Unpacking Rosalie Edge, Slowly: Stories Hawk of Mercy Doesn't Tell Part 5
As Peter Edge surmised, it was not terribly inconvenient for me to drop by the Woodlawn Cemetery in Newburgh, New York to visit his mother’s grave on the way to the shabby-chic bungalow colony in the Catskills where my grandmother summered. Nor was it such an unusual detour for my family. Previous vacations included visitations to many final resting places, including Doc Holliday’s (Glenwood Springs, Colorado) Edgar Allan Poe’s (Baltimore) and of course, those of thousands of Union and Confederate soldiers (Gettysburg). At Woodlawn I studied Rosalie Edge’s headstone and the others in the Barrow family plot until my kids and husband couldn’t take the muggy heat.
Grandma Madeline was anticipating our arrival at the bungalow colony with her spry entourage. Visits by descendants sent a wave of excitement through all the residents: Mildred, Annie, Sophie, Molly, Anna and Grandma, women in their 80s and 90s, practically scampered off the porch to greet us, their gab drifting between English and Yiddish. Each of the women had outlived at least one husband. There were no men on the premises; late at night the ladies waltzed and fox-trotted with one another in the club room, after poker.
“Widow of Charles Noel Edge” was how Mabel Rosalie Edge was inscribed for eternity, I had learned from the visit to the Newburgh cemetery. I had not read this on a gravestone before. A few years later when my grandmother was laid to rest beside her husband David, her headstone would not proclaim her his widow. I doubt her bungalow neighbors were inscribed that way either. In 1962 Rosalie was buried near the impressive monuments of her parents John Wylie Barrow and Harriet Bowen Barrow, and her newborn son Hall Travers. But her husband Charles’s grave was not there.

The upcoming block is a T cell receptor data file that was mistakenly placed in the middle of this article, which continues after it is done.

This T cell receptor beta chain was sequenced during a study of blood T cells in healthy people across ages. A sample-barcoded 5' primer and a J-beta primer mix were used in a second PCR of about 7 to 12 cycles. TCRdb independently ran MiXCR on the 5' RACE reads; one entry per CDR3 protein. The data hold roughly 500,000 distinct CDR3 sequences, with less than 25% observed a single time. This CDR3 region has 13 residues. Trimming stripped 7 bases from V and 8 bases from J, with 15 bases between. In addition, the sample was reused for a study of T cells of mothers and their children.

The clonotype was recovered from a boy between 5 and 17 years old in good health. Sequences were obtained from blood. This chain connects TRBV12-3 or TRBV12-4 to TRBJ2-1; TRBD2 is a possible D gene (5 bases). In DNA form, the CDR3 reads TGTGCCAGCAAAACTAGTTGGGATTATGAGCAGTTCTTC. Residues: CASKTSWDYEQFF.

A large photo of Charles and Rosalie on their wedding day in 1909 stood on the piano in Peter’s study. He told me in our first meeting that despite insinuations I read in letters from Audubon members in the Denver Public Library, his parents never divorced. He said little more than that about their marriage, however. I repeated to Peter that his mother’s conservation papers revealed nothing about her personal motivations for suddenly, at the age of 52, making herself the nation’s leading conservation crusader. Perhaps there were other letters? The gravestone’s curious inscription pointed me in an intriguing direction, I said. I asked Peter whether his mother had specified the inscription and he asserted he had satisfied her dying wish. So what did she mean? He steepled his hands, and leaned in very close to me before speaking in a low growl. “My mother wanted to pursue my father beyond the grave,” he said. The declaration seemed to take a great deal out of him. He got up and went out of the room. He brought back The Suitcase.
Next Time: Peter’s instructions to me.